Fellow Short Talks – Professsor Andrew Blake and Professor Suzy Moat

Date: 24 November 2016

Time: 11:00am – 12:30pm

Watch the live stream here: bit.ly/TuringLive

Recordings will also be made available on our YouTube channel following the event.

Professor Andrew Blake (The Alan Turing Institute)
Bio
Professor Andrew Blake is Director of The Alan Turing Institute. Prior to joining the institute in 2015, Professor Blake held the position of Microsoft Distinguished Scientist and Laboratory Director of Microsoft Research Cambridge, England. He joined Microsoft in 1999 as a Senior Researcher to found the Computer Vision group. In 2008 he became a Deputy Managing Director at the lab, before assuming the directorship in 2010. Before joining Microsoft Andrew trained in mathematics and electrical engineering in Cambridge England, and studied for a doctorate in Artificial Intelligence in Edinburgh. He was an academic for 18 years, latterly on the faculty at Oxford University, where he was a pioneer in the development of the theory and algorithms that can make it possible for computers to behave as seeing machines.

Professor Blake has published several books including “Visual Reconstruction” with A.Zisserman (MIT press), “Active Vision” with A. Yuille (MIT Press) and “Active Contours” with M. Isard (Springer-Verlag). He has twice won the prize of the European Conference on Computer Vision, with R. Cipolla in 1992 and with M. Isard in 1996, and was awarded the IEEE David Marr Prize (jointly with K. Toyama) in 2001.

In 2006 the Royal Academy of Engineering awarded him its Silver Medal and in 2007 the Institution of Engineering and Technology presented him with the Mountbatten Medal(previously awarded to computer pioneers Maurice Wilkes and Tim Berners-Lee, amongst others.) He was elected Fellow of the Royal Academy of Engineering in 1998, Fellow of the IEEE in 2008, and Fellow of the Royal Society in 2005. In 2010, Andrew was elected to the council of the Royal Society. In 2011, he and colleagues at Microsoft Research received the Royal Academy of EngineeringMacRobert Award for their machine learning contribution to Microsoft Kinect human motion-capture. In 2012 Andrew was elected to the board of the EPSRC and also received an honorary degree of Doctor of Science from the University of Edinburgh. In 2013 Andrew was awarded an honorary degree of Doctor of Engineering from the University of Sheffield. In 2014, Andrew gave the prestigious Gibbs lecture at the Joint Mathematics Meetings (transcript available here). Professor Andrew Blake has been named as the recipient of the 2016 BCS Lovelace Medal, the top award in computing in the UK, awarded by BCS, The Chartered Institute for IT. The award is presented annually to individuals who, in the opinion of BCS, have made a significant contribution to the advancement of Information Systems.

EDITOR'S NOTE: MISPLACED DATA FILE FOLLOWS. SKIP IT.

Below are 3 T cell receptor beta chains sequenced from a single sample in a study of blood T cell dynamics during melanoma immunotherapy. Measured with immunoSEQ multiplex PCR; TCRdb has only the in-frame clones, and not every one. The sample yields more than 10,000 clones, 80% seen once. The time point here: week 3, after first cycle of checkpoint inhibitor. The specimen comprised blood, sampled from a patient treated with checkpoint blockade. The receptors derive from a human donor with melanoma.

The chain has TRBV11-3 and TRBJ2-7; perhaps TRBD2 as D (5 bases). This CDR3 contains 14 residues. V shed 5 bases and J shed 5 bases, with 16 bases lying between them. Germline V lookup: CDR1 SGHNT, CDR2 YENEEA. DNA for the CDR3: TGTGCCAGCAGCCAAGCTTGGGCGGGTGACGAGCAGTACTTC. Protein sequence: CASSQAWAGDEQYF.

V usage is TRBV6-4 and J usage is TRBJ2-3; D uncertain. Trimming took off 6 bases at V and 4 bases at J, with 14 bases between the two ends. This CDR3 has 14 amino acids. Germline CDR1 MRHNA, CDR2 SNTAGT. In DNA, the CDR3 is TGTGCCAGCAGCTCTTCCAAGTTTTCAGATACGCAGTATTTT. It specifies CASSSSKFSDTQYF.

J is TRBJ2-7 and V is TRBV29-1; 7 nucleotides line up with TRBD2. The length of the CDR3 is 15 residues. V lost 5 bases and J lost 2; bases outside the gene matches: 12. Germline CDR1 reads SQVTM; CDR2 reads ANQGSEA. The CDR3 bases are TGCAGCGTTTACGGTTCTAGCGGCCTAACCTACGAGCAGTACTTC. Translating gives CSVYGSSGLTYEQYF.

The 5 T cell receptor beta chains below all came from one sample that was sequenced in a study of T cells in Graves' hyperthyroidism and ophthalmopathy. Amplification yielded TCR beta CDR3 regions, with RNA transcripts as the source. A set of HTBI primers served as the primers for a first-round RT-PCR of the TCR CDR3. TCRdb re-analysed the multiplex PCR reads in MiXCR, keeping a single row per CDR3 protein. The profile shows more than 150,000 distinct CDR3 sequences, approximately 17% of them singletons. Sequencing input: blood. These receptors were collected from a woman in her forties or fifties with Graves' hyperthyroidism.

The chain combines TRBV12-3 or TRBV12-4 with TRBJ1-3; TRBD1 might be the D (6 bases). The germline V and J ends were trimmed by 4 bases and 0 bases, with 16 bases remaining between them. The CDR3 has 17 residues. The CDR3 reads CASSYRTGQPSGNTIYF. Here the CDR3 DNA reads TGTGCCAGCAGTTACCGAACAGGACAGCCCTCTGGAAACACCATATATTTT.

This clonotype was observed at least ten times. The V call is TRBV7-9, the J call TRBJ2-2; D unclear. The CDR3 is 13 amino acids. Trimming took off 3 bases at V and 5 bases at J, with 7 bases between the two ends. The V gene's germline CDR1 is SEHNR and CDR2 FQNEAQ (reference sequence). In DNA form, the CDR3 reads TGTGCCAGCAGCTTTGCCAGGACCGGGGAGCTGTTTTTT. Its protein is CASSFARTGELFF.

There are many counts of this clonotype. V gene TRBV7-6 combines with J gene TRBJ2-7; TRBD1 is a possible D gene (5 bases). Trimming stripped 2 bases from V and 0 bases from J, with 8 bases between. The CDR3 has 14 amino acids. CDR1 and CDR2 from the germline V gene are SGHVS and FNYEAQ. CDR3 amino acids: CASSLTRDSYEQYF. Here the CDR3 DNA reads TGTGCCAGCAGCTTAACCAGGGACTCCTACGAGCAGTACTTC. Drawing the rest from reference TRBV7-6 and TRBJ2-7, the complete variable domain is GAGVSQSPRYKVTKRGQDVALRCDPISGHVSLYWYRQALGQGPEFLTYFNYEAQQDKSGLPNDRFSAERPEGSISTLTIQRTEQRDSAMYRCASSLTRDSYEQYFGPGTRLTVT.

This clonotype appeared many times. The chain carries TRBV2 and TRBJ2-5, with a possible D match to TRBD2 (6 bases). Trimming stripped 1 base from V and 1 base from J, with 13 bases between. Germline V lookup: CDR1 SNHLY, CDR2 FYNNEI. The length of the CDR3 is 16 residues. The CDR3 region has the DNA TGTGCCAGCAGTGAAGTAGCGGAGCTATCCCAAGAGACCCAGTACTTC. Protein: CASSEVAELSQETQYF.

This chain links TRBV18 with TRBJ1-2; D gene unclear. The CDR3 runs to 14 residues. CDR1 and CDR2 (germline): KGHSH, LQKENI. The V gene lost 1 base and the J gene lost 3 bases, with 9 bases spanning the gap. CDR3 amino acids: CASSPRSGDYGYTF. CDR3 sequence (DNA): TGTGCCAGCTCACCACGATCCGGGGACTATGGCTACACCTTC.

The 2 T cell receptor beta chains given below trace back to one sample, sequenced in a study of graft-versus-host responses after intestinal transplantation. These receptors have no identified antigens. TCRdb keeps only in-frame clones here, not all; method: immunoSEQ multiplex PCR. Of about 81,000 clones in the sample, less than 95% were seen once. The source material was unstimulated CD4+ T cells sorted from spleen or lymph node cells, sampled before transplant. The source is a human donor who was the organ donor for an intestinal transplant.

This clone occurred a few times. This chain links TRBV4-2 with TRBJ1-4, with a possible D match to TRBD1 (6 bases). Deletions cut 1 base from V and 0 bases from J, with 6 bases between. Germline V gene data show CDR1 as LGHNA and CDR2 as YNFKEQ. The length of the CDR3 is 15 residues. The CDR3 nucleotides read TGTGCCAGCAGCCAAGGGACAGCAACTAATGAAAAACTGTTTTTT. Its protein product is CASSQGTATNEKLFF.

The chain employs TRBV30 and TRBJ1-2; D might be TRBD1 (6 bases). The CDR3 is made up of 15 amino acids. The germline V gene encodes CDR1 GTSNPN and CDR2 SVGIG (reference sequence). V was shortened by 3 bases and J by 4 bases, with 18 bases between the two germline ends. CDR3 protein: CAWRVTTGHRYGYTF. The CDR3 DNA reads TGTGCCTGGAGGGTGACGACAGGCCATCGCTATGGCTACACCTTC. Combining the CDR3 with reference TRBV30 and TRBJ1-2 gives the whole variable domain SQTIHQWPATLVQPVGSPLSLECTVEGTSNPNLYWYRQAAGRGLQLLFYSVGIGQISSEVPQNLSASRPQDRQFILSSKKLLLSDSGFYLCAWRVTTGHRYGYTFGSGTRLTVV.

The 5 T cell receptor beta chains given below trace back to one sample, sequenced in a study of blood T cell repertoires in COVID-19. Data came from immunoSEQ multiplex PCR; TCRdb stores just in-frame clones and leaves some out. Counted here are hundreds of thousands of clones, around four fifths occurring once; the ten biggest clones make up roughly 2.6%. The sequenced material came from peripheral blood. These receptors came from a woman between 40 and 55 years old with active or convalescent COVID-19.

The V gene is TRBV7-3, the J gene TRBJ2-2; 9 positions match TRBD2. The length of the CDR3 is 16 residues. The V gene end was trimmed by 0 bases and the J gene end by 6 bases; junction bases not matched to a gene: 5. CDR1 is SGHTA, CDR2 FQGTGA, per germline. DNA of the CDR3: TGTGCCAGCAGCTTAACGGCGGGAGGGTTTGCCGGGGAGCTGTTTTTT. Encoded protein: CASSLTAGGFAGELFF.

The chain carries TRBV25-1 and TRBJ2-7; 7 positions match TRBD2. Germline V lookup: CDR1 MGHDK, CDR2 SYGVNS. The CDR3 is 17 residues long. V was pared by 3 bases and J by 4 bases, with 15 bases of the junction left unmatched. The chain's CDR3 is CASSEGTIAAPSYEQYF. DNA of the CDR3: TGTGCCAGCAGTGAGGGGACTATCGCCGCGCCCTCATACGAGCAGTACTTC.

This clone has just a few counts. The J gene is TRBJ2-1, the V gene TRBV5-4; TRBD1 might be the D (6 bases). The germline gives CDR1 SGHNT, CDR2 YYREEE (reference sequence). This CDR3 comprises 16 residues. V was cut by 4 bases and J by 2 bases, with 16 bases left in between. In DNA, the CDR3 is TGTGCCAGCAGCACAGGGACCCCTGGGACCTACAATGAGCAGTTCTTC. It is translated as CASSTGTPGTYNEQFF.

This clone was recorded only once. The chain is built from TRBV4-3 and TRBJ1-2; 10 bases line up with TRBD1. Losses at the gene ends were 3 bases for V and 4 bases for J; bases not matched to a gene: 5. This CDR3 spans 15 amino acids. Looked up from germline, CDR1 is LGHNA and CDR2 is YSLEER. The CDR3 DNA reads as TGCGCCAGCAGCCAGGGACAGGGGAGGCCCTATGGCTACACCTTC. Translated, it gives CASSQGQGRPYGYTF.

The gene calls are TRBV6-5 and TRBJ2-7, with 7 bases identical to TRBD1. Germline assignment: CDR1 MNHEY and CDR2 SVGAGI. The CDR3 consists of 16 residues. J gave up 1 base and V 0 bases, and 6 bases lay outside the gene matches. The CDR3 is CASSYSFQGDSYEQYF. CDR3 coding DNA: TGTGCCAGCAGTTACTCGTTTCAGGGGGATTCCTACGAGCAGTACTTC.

Professor Suzy Moat (Warwick University)
Bio
Suzy Moat is an Associate Professor of Behavioural Science at Warwick Business School, where she co-directs the Data Science Lab. She is also a Faculty Fellow of the Alan Turing Institute. Her research investigates whether data on our usage of the Internet, from sources such as Google, Twitter, Wikipedia and Flickr can help us measure and predict human behaviour in the real world. The results of her work have been featured by television, radio and press worldwide, by outlets such as CNN, BBC, The Guardian, Wall Street Journal, New Scientist and Wired, and published in journals such as Proceedings of the National Academy of Sciences. She has acted as an advisor to government and public bodies on related topics. Moat studied Computer Science at UCL and Psychology at Edinburgh, during which time she won prizes including the UCL Faculty of Engineering Medal.

Research
Our everyday usage of the Internet leaves huge volumes of text and images in its wake. My research draws on these new data sources, and asks: can we use online data to measure human behaviour and experience we couldn’t measure before? Can we generate quicker, cheaper indicators of the wellbeing of society? Can we use these new data sources to predict human behaviour? My previous work has touched on problems as diverse as linking online behaviour to stock market moves (with Preis, Curme, Stanley, et al.), estimating crowd sizes (with Botta and Preis) and evaluating whether the beauty of the environment we live in might affect our health (with Seresinhe and Preis). I am interested in generating indicators to support decision making in a range of domains, including economics and health.

Dr Suzy Moat’s website: www.wbs.ac.uk/about/person/suzy-moat